China Mobile EVP Li Zhengmao says that the carrier hopes to achieve gigabit speeds in 4G, rather than waiting for 5G to materialise. He pointed out that since 4G deployment began, they had already pushed the peak throughput from 14Mbps to 110. Fortunately, the cost per bit is estimated at being one-third what it was on 2G and one-fourth what it was on 3G, interestingly suggesting that progress went into reverse on 3G. (You've heard of that difficult second album - it was that difficult third world-wide mobile network standard.)
Axiata reported Q3 net profits down 11.3%, although it blamed this on exchange rates.
Afrimax, which is planning to launch TD-LTE networks around southern Africa, is going to be a Vodafone network partner.
MTN Uganda has 7 million financial services users and 50,000 agents, and it's using Ericsson's Converged Wallet solution.
Tele2's own network is going live in January in the Netherlands.
Huawei 4G plans oddly like China Mobile's; Alcatel's LTE in the sky; Qualcomm guidance
Huawei's Ryan Ding, president of products and solutions, said that they would be rolling out more technology enhancements to their 4G products in 2016, but wouldn't call it 5G. Perhaps 4.5G, or 4GX, or whatever - as he quite rightly says, it's a marketing term. He's targeting a gigabit, just like China Mobile. It's as if there was some sort of plan.
Meanwhile, Marcus Weldon, Alcatel-Lucent's CTO, argues that small cells are the only solution, basing this on the well-known fact that most capacity comes from subdivision.
Alcatel is working with Inmarsat on a hybrid terrestrial-satellite network it hopes will provide 4G connectivity on aircraft over Europe. It consists of ground stations and a new satellite, all working in the S-band between 2 and 2.2GHz.
Qualcomm expects "only" 8 to 10% revenue growth for the next few years, what with the Chinese anti-trust and the topping-out of smartphone shipments in the US.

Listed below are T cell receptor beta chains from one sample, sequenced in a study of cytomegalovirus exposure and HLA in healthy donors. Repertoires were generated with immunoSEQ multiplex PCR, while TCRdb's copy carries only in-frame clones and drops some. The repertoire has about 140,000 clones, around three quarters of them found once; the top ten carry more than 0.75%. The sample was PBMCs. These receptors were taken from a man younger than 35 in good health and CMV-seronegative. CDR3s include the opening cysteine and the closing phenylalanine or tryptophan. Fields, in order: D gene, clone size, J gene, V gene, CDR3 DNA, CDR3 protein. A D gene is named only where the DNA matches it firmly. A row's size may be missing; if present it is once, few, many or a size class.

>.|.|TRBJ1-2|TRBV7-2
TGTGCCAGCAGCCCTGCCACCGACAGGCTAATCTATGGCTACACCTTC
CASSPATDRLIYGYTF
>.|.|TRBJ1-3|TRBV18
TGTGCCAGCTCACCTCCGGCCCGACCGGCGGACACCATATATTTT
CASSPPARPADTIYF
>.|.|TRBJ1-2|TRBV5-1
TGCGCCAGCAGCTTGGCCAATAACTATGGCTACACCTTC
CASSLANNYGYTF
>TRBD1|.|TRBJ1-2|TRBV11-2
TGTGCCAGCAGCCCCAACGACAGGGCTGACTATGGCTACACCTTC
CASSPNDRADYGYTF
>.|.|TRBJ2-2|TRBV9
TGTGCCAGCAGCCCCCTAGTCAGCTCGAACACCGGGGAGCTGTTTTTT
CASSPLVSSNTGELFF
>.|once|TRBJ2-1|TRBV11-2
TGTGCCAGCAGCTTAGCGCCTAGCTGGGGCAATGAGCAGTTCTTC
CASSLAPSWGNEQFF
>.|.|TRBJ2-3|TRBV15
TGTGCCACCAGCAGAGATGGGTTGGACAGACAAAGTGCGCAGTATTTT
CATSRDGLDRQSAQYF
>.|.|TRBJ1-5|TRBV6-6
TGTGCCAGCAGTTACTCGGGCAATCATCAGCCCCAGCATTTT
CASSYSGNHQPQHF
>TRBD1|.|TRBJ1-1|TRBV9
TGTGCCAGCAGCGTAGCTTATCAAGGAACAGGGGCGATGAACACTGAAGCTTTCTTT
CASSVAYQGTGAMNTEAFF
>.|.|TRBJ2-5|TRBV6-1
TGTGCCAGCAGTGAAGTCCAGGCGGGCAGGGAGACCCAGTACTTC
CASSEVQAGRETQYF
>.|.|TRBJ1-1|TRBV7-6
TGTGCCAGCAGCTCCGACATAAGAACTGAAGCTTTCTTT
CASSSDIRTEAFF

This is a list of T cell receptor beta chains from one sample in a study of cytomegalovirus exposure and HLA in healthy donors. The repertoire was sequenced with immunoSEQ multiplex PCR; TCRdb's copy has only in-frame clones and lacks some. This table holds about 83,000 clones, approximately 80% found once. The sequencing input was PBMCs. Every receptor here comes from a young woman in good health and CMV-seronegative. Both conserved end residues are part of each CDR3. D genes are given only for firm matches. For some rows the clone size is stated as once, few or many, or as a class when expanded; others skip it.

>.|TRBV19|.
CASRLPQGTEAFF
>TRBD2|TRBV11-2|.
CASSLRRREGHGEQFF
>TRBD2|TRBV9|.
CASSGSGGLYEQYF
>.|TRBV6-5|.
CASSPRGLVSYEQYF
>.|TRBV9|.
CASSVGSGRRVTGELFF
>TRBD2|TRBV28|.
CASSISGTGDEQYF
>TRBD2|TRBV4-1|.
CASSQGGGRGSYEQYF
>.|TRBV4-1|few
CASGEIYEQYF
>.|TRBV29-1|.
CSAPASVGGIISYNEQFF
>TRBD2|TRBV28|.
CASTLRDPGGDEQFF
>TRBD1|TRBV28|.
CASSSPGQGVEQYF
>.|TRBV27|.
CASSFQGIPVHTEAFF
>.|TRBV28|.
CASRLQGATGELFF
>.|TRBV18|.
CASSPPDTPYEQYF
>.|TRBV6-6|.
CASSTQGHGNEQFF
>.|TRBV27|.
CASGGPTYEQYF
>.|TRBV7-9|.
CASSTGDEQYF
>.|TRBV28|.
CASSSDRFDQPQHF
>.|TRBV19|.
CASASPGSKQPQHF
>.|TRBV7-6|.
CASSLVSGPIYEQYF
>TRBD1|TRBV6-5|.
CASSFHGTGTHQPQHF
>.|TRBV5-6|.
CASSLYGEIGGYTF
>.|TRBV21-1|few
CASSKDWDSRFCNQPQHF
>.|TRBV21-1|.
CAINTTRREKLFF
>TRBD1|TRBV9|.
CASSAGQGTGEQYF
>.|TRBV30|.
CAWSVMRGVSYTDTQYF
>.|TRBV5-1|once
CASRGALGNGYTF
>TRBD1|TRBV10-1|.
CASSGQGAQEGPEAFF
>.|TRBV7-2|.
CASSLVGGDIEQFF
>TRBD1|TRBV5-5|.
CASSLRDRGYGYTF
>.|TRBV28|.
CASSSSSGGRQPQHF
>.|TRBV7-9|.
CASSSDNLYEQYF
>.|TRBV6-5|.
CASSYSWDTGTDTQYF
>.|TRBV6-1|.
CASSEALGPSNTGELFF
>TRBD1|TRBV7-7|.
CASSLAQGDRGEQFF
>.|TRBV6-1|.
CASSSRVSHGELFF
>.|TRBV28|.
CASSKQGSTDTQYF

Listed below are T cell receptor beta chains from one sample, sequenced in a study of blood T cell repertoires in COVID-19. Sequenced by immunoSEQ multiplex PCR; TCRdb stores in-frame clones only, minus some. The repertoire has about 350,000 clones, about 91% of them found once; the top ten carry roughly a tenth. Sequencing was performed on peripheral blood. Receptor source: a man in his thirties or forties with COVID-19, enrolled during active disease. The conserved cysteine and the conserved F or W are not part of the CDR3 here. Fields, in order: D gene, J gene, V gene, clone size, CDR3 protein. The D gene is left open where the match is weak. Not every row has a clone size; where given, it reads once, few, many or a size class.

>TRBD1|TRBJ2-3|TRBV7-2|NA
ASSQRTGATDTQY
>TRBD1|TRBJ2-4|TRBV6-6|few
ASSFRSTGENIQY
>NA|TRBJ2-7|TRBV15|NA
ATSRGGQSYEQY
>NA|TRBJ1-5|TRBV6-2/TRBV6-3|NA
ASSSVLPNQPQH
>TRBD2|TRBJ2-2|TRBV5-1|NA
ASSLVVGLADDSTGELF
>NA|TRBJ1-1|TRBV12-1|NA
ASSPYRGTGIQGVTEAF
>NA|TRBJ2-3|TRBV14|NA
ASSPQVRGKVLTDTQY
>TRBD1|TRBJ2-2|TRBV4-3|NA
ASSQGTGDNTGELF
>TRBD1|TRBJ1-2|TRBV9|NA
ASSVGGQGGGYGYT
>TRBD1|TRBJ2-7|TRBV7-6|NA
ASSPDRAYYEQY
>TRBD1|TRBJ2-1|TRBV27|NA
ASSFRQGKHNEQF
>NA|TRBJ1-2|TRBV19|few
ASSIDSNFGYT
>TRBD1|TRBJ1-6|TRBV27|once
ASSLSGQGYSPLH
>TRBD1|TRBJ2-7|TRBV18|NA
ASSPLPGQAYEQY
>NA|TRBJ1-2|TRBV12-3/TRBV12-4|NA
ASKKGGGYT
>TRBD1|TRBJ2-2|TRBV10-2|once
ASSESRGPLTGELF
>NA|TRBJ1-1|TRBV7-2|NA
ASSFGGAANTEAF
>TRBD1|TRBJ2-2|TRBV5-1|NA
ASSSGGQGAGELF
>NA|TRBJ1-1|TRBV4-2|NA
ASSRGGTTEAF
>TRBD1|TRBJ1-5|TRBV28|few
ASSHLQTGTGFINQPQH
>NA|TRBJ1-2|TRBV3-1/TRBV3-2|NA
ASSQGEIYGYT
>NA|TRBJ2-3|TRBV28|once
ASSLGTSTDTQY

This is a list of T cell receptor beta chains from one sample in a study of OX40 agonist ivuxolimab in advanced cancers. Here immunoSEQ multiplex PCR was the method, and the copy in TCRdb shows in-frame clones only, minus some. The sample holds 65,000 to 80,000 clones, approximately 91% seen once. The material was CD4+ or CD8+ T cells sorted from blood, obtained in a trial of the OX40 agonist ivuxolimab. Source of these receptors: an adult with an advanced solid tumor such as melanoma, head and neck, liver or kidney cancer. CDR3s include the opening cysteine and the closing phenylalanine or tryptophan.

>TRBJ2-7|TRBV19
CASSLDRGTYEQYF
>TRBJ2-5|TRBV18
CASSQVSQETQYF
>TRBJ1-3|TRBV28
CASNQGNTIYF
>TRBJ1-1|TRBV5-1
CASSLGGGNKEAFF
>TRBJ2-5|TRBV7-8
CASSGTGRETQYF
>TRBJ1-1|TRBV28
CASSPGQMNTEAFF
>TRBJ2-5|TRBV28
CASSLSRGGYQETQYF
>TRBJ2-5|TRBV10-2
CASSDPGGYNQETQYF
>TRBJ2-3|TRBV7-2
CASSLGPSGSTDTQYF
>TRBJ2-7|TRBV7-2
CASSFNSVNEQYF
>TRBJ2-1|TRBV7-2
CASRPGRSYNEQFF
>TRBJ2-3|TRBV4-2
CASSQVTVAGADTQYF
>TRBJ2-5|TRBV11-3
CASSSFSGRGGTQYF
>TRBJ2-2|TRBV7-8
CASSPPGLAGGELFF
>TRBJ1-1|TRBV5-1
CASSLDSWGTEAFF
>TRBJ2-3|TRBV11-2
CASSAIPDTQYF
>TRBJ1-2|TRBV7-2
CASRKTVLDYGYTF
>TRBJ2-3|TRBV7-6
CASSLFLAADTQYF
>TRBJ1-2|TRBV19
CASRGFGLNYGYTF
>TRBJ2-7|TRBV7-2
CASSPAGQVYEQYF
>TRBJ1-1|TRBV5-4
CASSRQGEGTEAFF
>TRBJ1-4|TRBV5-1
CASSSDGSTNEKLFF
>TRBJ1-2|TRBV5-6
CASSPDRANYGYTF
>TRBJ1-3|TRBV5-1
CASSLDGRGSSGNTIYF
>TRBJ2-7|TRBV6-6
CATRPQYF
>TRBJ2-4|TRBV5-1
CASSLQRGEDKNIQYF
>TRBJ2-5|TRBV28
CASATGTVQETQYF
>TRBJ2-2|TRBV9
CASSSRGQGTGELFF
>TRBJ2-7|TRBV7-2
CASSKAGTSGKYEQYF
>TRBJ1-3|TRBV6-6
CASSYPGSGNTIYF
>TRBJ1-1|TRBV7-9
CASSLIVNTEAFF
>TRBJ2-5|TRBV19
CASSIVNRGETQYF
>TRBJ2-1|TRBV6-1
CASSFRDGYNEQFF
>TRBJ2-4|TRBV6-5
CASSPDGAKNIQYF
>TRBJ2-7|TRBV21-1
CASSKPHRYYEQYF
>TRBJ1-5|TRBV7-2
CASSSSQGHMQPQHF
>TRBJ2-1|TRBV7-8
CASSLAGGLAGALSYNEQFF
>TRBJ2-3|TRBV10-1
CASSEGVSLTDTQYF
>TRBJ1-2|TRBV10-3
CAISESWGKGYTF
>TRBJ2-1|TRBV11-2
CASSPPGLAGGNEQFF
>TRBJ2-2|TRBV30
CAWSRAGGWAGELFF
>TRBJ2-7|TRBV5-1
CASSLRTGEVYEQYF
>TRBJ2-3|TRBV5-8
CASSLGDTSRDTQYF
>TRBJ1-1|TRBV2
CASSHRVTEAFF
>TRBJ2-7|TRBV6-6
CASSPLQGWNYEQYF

And a sheep farmer in South Africa has caught a Google Loon balloon.
Disappointment at Samsung; revival at BlackBerry; M2M; WebRTC; Free's cloud
Samsung's Galaxy S5 is proving a disappointment: 12 million have sold in the time it took to house 16 million S4s, and there is much angst at Samsung as a result. The company is considering re-organising, but in truth a lot of things are on hold until the hospitalised boss returns.
Perhaps the problem is that the S5 isn't a product so much as a thousand features flying in close formation. The concept was basically "like the S4, but with more of everything", after all. Compare this strongly positive review of the BlackBerry Passport, which has a very strong product identity and user profile, and which BlackBerry is struggling to keep in stock because they sell as they come in.
If your needs are even more niche than the Passport, you might try supporting the Jolla tablet, which is being crowdfunded.
The great debate about WebRTC video codecs is now over, at least for a while. The IETF working group has reached agreement, roughly on the lines that anything a human is likely to interact with has to support both VP8 and H.264, while anything that doesn't rise to the level of a full user agent can pick one. This gives Google and Mozilla most of what they wanted, Cisco and Microsoft some of what they wanted, and makes things fairly simple for apps developers. Smaller browsers have lost out in that they might not be able to use the Cisco-offered free H.264 licence.
Tropo's Adam Kalsey presented at the recent TADS conference on voice and the cloud:
Here's a rundown of some recent WebRTC platform startups. It's interesting how many of them started off as original Voice 2.0 companies (Fring, Rebtel, and Digium are all in there).
If Xavier Niel's merry men at Iliad built a cloud, you just know it would be awesome. Their hosting arm has done, and it's interesting - based on a lot of low-power ARM chips and entirely bare-metal, sans hypervisors. In some ways, it's managed hosting that looks like a cloud.
A really high performance distributed messaging system.
And it's over - after 10 years, Yahoo! takes over as Firefox's default search engine and as a result, major revenue source.